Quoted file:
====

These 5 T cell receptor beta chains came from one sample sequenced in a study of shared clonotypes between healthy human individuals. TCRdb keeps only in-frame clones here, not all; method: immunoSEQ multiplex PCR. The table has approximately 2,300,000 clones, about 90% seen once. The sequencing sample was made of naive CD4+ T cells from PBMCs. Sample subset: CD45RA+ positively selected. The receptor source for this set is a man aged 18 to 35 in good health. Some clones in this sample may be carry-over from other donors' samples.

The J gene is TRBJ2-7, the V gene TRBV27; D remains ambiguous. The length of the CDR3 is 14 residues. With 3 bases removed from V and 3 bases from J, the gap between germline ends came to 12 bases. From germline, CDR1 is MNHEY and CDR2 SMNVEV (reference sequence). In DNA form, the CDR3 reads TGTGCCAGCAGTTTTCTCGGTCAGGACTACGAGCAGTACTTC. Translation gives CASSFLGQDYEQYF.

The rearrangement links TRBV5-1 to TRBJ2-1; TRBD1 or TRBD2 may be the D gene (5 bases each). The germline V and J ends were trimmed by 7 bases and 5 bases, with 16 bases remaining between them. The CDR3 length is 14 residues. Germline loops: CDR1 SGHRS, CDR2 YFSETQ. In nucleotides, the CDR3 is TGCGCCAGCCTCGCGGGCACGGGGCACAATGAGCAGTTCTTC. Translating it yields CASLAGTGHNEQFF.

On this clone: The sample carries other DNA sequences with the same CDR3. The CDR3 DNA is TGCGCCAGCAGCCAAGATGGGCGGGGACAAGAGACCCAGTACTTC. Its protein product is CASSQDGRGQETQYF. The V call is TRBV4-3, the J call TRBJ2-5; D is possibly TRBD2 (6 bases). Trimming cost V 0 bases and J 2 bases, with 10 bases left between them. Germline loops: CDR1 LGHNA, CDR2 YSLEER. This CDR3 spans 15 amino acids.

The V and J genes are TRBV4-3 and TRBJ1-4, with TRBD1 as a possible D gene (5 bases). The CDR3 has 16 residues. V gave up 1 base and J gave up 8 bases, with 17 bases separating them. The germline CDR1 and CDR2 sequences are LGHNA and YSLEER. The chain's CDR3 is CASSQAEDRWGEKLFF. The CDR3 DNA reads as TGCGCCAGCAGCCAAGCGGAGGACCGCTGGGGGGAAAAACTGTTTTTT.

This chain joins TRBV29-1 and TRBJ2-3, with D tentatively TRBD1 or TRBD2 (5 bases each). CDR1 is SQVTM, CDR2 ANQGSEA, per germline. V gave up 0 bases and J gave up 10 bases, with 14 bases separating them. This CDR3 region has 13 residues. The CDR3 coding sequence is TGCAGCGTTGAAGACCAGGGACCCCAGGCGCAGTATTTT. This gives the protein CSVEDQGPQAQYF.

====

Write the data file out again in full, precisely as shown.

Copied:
These 5 T cell receptor beta chains came from one sample sequenced in a study of shared clonotypes between healthy human individuals. TCRdb keeps only in-frame clones here, not all; method: immunoSEQ multiplex PCR. The table has approximately 2,300,000 clones, about 90% seen once. The sequencing sample was made of naive CD4+ T cells from PBMCs. Sample subset: CD45RA+ positively selected. The receptor source for this set is a man aged 18 to 35 in good health. Some clones in this sample may be carry-over from other donors' samples.

The J gene is TRBJ2-7, the V gene TRBV27; D remains ambiguous. The length of the CDR3 is 14 residues. With 3 bases removed from V and 3 bases from J, the gap between germline ends came to 12 bases. From germline, CDR1 is MNHEY and CDR2 SMNVEV (reference sequence). In DNA form, the CDR3 reads TGTGCCAGCAGTTTTCTCGGTCAGGACTACGAGCAGTACTTC. Translation gives CASSFLGQDYEQYF.

The rearrangement links TRBV5-1 to TRBJ2-1; TRBD1 or TRBD2 may be the D gene (5 bases each). The germline V and J ends were trimmed by 7 bases and 5 bases, with 16 bases remaining between them. The CDR3 length is 14 residues. Germline loops: CDR1 SGHRS, CDR2 YFSETQ. In nucleotides, the CDR3 is TGCGCCAGCCTCGCGGGCACGGGGCACAATGAGCAGTTCTTC. Translating it yields CASLAGTGHNEQFF.

On this clone: The sample carries other DNA sequences with the same CDR3. The CDR3 DNA is TGCGCCAGCAGCCAAGATGGGCGGGGACAAGAGACCCAGTACTTC. Its protein product is CASSQDGRGQETQYF. The V call is TRBV4-3, the J call TRBJ2-5; D is possibly TRBD2 (6 bases). Trimming cost V 0 bases and J 2 bases, with 10 bases left between them. Germline loops: CDR1 LGHNA, CDR2 YSLEER. This CDR3 spans 15 amino acids.

The V and J genes are TRBV4-3 and TRBJ1-4, with TRBD1 as a possible D gene (5 bases). The CDR3 has 16 residues. V gave up 1 base and J gave up 8 bases, with 17 bases separating them. The germline CDR1 and CDR2 sequences are LGHNA and YSLEER. The chain's CDR3 is CASSQAEDRWGEKLFF. The CDR3 DNA reads as TGCGCCAGCAGCCAAGCGGAGGACCGCTGGGGGGAAAAACTGTTTTTT.

This chain joins TRBV29-1 and TRBJ2-3, with D tentatively TRBD1 or TRBD2 (5 bases each). CDR1 is SQVTM, CDR2 ANQGSEA, per germline. V gave up 0 bases and J gave up 10 bases, with 14 bases separating them. This CDR3 region has 13 residues. The CDR3 coding sequence is TGCAGCGTTGAAGACCAGGGACCCCAGGCGCAGTATTTT. This gives the protein CSVEDQGPQAQYF.